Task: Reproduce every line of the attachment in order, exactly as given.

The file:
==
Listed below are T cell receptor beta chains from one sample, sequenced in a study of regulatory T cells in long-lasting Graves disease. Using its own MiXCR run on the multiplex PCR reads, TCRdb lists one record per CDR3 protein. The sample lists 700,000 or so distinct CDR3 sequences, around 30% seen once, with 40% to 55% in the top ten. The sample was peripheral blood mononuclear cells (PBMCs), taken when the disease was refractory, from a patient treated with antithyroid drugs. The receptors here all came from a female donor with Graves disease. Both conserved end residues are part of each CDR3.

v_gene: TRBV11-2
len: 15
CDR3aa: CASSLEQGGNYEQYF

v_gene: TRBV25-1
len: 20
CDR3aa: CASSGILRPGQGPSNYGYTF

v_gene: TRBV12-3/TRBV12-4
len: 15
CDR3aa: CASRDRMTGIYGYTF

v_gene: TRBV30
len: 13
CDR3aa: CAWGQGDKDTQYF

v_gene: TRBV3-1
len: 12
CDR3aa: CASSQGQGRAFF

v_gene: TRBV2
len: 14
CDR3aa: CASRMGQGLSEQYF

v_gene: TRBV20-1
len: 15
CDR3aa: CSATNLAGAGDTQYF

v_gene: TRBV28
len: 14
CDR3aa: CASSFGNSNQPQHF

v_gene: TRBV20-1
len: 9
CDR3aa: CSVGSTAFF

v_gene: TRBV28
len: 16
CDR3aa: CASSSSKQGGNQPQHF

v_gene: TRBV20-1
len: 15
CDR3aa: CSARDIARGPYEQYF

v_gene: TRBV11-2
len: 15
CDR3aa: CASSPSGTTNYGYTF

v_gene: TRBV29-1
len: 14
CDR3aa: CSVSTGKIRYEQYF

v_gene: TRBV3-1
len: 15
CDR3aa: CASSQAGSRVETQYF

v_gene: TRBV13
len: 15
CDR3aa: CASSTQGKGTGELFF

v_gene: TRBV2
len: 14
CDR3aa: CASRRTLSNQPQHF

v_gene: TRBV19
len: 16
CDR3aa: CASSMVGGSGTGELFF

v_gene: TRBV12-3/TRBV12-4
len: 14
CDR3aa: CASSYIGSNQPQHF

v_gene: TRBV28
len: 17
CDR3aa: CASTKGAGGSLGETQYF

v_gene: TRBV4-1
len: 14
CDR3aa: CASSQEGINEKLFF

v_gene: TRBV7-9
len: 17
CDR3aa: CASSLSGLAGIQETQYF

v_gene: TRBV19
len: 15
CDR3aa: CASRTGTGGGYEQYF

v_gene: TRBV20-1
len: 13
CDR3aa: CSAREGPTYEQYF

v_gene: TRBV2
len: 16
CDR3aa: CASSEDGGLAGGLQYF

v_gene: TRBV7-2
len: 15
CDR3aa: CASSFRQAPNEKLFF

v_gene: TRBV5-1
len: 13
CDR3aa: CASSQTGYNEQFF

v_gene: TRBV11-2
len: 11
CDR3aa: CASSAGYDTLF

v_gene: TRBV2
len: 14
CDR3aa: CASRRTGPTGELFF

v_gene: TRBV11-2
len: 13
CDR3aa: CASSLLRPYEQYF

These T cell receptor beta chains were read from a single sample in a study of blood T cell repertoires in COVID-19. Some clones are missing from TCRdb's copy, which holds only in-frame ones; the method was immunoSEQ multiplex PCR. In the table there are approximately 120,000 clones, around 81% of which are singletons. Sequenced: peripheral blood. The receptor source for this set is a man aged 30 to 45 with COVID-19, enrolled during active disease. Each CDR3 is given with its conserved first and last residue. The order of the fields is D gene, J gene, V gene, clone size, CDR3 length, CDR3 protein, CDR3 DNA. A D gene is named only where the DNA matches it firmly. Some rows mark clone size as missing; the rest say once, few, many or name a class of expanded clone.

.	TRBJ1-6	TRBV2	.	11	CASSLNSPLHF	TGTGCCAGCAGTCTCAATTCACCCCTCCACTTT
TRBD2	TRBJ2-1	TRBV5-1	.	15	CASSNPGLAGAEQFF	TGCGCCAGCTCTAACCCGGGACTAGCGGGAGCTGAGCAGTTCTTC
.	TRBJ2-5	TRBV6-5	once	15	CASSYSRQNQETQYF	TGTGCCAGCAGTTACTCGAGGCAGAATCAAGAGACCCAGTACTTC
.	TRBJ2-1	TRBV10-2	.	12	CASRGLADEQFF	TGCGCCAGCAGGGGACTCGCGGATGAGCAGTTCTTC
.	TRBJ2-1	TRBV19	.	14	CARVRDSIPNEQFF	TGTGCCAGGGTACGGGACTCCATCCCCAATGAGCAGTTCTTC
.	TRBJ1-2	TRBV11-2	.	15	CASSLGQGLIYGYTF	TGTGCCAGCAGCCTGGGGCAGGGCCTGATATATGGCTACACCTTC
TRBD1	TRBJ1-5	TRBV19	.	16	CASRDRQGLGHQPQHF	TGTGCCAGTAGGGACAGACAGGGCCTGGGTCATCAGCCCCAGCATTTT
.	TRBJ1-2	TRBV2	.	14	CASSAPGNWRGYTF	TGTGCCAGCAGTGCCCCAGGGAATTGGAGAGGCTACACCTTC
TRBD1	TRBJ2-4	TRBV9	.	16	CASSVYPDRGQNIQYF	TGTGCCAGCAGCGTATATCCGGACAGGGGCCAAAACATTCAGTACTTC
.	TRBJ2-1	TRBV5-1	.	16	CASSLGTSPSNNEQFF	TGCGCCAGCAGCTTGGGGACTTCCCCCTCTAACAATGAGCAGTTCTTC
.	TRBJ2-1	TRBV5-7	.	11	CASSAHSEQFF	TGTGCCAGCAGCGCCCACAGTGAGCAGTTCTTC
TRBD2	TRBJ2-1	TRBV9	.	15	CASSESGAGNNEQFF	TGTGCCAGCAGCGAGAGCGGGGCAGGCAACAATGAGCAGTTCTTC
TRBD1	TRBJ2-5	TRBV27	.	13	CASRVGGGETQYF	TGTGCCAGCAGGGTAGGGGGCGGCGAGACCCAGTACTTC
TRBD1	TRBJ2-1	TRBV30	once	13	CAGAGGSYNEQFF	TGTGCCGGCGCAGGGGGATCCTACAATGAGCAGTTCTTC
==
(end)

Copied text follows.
Listed below are T cell receptor beta chains from one sample, sequenced in a study of regulatory T cells in long-lasting Graves disease. Using its own MiXCR run on the multiplex PCR reads, TCRdb lists one record per CDR3 protein. The sample lists 700,000 or so distinct CDR3 sequences, around 30% seen once, with 40% to 55% in the top ten. The sample was peripheral blood mononuclear cells (PBMCs), taken when the disease was refractory, from a patient treated with antithyroid drugs. The receptors here all came from a female donor with Graves disease. Both conserved end residues are part of each CDR3.

v_gene: TRBV11-2
len: 15
CDR3aa: CASSLEQGGNYEQYF

v_gene: TRBV25-1
len: 20
CDR3aa: CASSGILRPGQGPSNYGYTF

v_gene: TRBV12-3/TRBV12-4
len: 15
CDR3aa: CASRDRMTGIYGYTF

v_gene: TRBV30
len: 13
CDR3aa: CAWGQGDKDTQYF

v_gene: TRBV3-1
len: 12
CDR3aa: CASSQGQGRAFF

v_gene: TRBV2
len: 14
CDR3aa: CASRMGQGLSEQYF

v_gene: TRBV20-1
len: 15
CDR3aa: CSATNLAGAGDTQYF

v_gene: TRBV28
len: 14
CDR3aa: CASSFGNSNQPQHF

v_gene: TRBV20-1
len: 9
CDR3aa: CSVGSTAFF

v_gene: TRBV28
len: 16
CDR3aa: CASSSSKQGGNQPQHF

v_gene: TRBV20-1
len: 15
CDR3aa: CSARDIARGPYEQYF

v_gene: TRBV11-2
len: 15
CDR3aa: CASSPSGTTNYGYTF

v_gene: TRBV29-1
len: 14
CDR3aa: CSVSTGKIRYEQYF

v_gene: TRBV3-1
len: 15
CDR3aa: CASSQAGSRVETQYF

v_gene: TRBV13
len: 15
CDR3aa: CASSTQGKGTGELFF

v_gene: TRBV2
len: 14
CDR3aa: CASRRTLSNQPQHF

v_gene: TRBV19
len: 16
CDR3aa: CASSMVGGSGTGELFF

v_gene: TRBV12-3/TRBV12-4
len: 14
CDR3aa: CASSYIGSNQPQHF

v_gene: TRBV28
len: 17
CDR3aa: CASTKGAGGSLGETQYF

v_gene: TRBV4-1
len: 14
CDR3aa: CASSQEGINEKLFF

v_gene: TRBV7-9
len: 17
CDR3aa: CASSLSGLAGIQETQYF

v_gene: TRBV19
len: 15
CDR3aa: CASRTGTGGGYEQYF

v_gene: TRBV20-1
len: 13
CDR3aa: CSAREGPTYEQYF

v_gene: TRBV2
len: 16
CDR3aa: CASSEDGGLAGGLQYF

v_gene: TRBV7-2
len: 15
CDR3aa: CASSFRQAPNEKLFF

v_gene: TRBV5-1
len: 13
CDR3aa: CASSQTGYNEQFF

v_gene: TRBV11-2
len: 11
CDR3aa: CASSAGYDTLF

v_gene: TRBV2
len: 14
CDR3aa: CASRRTGPTGELFF

v_gene: TRBV11-2
len: 13
CDR3aa: CASSLLRPYEQYF

These T cell receptor beta chains were read from a single sample in a study of blood T cell repertoires in COVID-19. Some clones are missing from TCRdb's copy, which holds only in-frame ones; the method was immunoSEQ multiplex PCR. In the table there are approximately 120,000 clones, around 81% of which are singletons. Sequenced: peripheral blood. The receptor source for this set is a man aged 30 to 45 with COVID-19, enrolled during active disease. Each CDR3 is given with its conserved first and last residue. The order of the fields is D gene, J gene, V gene, clone size, CDR3 length, CDR3 protein, CDR3 DNA. A D gene is named only where the DNA matches it firmly. Some rows mark clone size as missing; the rest say once, few, many or name a class of expanded clone.

.	TRBJ1-6	TRBV2	.	11	CASSLNSPLHF	TGTGCCAGCAGTCTCAATTCACCCCTCCACTTT
TRBD2	TRBJ2-1	TRBV5-1	.	15	CASSNPGLAGAEQFF	TGCGCCAGCTCTAACCCGGGACTAGCGGGAGCTGAGCAGTTCTTC
.	TRBJ2-5	TRBV6-5	once	15	CASSYSRQNQETQYF	TGTGCCAGCAGTTACTCGAGGCAGAATCAAGAGACCCAGTACTTC
.	TRBJ2-1	TRBV10-2	.	12	CASRGLADEQFF	TGCGCCAGCAGGGGACTCGCGGATGAGCAGTTCTTC
.	TRBJ2-1	TRBV19	.	14	CARVRDSIPNEQFF	TGTGCCAGGGTACGGGACTCCATCCCCAATGAGCAGTTCTTC
.	TRBJ1-2	TRBV11-2	.	15	CASSLGQGLIYGYTF	TGTGCCAGCAGCCTGGGGCAGGGCCTGATATATGGCTACACCTTC
TRBD1	TRBJ1-5	TRBV19	.	16	CASRDRQGLGHQPQHF	TGTGCCAGTAGGGACAGACAGGGCCTGGGTCATCAGCCCCAGCATTTT
.	TRBJ1-2	TRBV2	.	14	CASSAPGNWRGYTF	TGTGCCAGCAGTGCCCCAGGGAATTGGAGAGGCTACACCTTC
TRBD1	TRBJ2-4	TRBV9	.	16	CASSVYPDRGQNIQYF	TGTGCCAGCAGCGTATATCCGGACAGGGGCCAAAACATTCAGTACTTC
.	TRBJ2-1	TRBV5-1	.	16	CASSLGTSPSNNEQFF	TGCGCCAGCAGCTTGGGGACTTCCCCCTCTAACAATGAGCAGTTCTTC
.	TRBJ2-1	TRBV5-7	.	11	CASSAHSEQFF	TGTGCCAGCAGCGCCCACAGTGAGCAGTTCTTC
TRBD2	TRBJ2-1	TRBV9	.	15	CASSESGAGNNEQFF	TGTGCCAGCAGCGAGAGCGGGGCAGGCAACAATGAGCAGTTCTTC
TRBD1	TRBJ2-5	TRBV27	.	13	CASRVGGGETQYF	TGTGCCAGCAGGGTAGGGGGCGGCGAGACCCAGTACTTC
TRBD1	TRBJ2-1	TRBV30	once	13	CAGAGGSYNEQFF	TGTGCCGGCGCAGGGGGATCCTACAATGAGCAGTTCTTC